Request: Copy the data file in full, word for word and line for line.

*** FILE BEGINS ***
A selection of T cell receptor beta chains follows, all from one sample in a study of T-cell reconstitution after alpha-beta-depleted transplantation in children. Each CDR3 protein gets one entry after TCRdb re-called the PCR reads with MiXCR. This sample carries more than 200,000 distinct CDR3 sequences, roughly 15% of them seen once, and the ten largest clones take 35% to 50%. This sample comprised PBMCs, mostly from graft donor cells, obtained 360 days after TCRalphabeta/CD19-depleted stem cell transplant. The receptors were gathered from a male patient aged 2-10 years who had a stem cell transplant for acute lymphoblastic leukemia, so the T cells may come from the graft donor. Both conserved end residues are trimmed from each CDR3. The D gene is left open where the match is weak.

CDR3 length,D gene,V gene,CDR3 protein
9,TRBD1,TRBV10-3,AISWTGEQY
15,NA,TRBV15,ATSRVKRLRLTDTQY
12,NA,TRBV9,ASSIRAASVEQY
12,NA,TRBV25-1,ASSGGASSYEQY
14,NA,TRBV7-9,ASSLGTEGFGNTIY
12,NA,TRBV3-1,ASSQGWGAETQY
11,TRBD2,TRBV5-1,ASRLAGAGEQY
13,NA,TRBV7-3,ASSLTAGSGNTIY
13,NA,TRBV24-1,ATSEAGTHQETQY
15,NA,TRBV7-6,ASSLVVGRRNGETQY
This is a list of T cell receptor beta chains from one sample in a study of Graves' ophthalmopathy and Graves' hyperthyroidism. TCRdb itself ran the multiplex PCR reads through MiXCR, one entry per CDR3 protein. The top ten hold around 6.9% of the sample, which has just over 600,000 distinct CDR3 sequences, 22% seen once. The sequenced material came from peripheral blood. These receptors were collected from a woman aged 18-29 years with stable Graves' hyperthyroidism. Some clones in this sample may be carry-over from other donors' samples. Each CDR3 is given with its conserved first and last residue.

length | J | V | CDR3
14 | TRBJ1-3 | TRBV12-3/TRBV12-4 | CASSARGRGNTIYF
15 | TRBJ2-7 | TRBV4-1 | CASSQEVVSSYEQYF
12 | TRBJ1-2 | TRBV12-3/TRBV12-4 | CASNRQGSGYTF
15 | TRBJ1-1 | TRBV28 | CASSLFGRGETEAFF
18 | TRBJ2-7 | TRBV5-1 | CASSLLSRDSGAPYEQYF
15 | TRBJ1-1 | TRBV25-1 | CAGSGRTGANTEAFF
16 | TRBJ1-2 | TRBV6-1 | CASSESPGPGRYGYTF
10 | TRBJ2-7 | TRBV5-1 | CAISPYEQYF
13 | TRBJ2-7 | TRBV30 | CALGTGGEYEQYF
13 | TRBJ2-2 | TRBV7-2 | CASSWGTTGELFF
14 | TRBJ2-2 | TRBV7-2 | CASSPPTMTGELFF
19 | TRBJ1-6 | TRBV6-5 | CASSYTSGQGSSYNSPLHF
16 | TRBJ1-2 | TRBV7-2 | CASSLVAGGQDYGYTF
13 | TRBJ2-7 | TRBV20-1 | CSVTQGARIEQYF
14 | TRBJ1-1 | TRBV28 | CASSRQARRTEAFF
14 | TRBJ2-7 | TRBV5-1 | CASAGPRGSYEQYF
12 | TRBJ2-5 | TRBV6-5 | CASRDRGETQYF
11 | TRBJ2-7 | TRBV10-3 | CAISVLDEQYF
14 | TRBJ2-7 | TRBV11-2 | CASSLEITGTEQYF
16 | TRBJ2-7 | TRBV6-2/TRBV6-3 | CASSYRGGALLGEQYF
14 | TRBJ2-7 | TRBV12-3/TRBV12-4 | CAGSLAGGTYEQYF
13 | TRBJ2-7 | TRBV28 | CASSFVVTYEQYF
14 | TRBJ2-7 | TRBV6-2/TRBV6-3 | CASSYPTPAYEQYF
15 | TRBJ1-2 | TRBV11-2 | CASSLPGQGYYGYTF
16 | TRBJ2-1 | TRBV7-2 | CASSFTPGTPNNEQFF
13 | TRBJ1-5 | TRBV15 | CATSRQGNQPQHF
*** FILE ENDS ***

A selection of T cell receptor beta chains follows, all from one sample in a study of T-cell reconstitution after alpha-beta-depleted transplantation in children. Each CDR3 protein gets one entry after TCRdb re-called the PCR reads with MiXCR. This sample carries more than 200,000 distinct CDR3 sequences, roughly 15% of them seen once, and the ten largest clones take 35% to 50%. This sample comprised PBMCs, mostly from graft donor cells, obtained 360 days after TCRalphabeta/CD19-depleted stem cell transplant. The receptors were gathered from a male patient aged 2-10 years who had a stem cell transplant for acute lymphoblastic leukemia, so the T cells may come from the graft donor. Both conserved end residues are trimmed from each CDR3. The D gene is left open where the match is weak.

CDR3 length,D gene,V gene,CDR3 protein
9,TRBD1,TRBV10-3,AISWTGEQY
15,NA,TRBV15,ATSRVKRLRLTDTQY
12,NA,TRBV9,ASSIRAASVEQY
12,NA,TRBV25-1,ASSGGASSYEQY
14,NA,TRBV7-9,ASSLGTEGFGNTIY
12,NA,TRBV3-1,ASSQGWGAETQY
11,TRBD2,TRBV5-1,ASRLAGAGEQY
13,NA,TRBV7-3,ASSLTAGSGNTIY
13,NA,TRBV24-1,ATSEAGTHQETQY
15,NA,TRBV7-6,ASSLVVGRRNGETQY
This is a list of T cell receptor beta chains from one sample in a study of Graves' ophthalmopathy and Graves' hyperthyroidism. TCRdb itself ran the multiplex PCR reads through MiXCR, one entry per CDR3 protein. The top ten hold around 6.9% of the sample, which has just over 600,000 distinct CDR3 sequences, 22% seen once. The sequenced material came from peripheral blood. These receptors were collected from a woman aged 18-29 years with stable Graves' hyperthyroidism. Some clones in this sample may be carry-over from other donors' samples. Each CDR3 is given with its conserved first and last residue.

length | J | V | CDR3
14 | TRBJ1-3 | TRBV12-3/TRBV12-4 | CASSARGRGNTIYF
15 | TRBJ2-7 | TRBV4-1 | CASSQEVVSSYEQYF
12 | TRBJ1-2 | TRBV12-3/TRBV12-4 | CASNRQGSGYTF
15 | TRBJ1-1 | TRBV28 | CASSLFGRGETEAFF
18 | TRBJ2-7 | TRBV5-1 | CASSLLSRDSGAPYEQYF
15 | TRBJ1-1 | TRBV25-1 | CAGSGRTGANTEAFF
16 | TRBJ1-2 | TRBV6-1 | CASSESPGPGRYGYTF
10 | TRBJ2-7 | TRBV5-1 | CAISPYEQYF
13 | TRBJ2-7 | TRBV30 | CALGTGGEYEQYF
13 | TRBJ2-2 | TRBV7-2 | CASSWGTTGELFF
14 | TRBJ2-2 | TRBV7-2 | CASSPPTMTGELFF
19 | TRBJ1-6 | TRBV6-5 | CASSYTSGQGSSYNSPLHF
16 | TRBJ1-2 | TRBV7-2 | CASSLVAGGQDYGYTF
13 | TRBJ2-7 | TRBV20-1 | CSVTQGARIEQYF
14 | TRBJ1-1 | TRBV28 | CASSRQARRTEAFF
14 | TRBJ2-7 | TRBV5-1 | CASAGPRGSYEQYF
12 | TRBJ2-5 | TRBV6-5 | CASRDRGETQYF
11 | TRBJ2-7 | TRBV10-3 | CAISVLDEQYF
14 | TRBJ2-7 | TRBV11-2 | CASSLEITGTEQYF
16 | TRBJ2-7 | TRBV6-2/TRBV6-3 | CASSYRGGALLGEQYF
14 | TRBJ2-7 | TRBV12-3/TRBV12-4 | CAGSLAGGTYEQYF
13 | TRBJ2-7 | TRBV28 | CASSFVVTYEQYF
14 | TRBJ2-7 | TRBV6-2/TRBV6-3 | CASSYPTPAYEQYF
15 | TRBJ1-2 | TRBV11-2 | CASSLPGQGYYGYTF
16 | TRBJ2-1 | TRBV7-2 | CASSFTPGTPNNEQFF
13 | TRBJ1-5 | TRBV15 | CATSRQGNQPQHF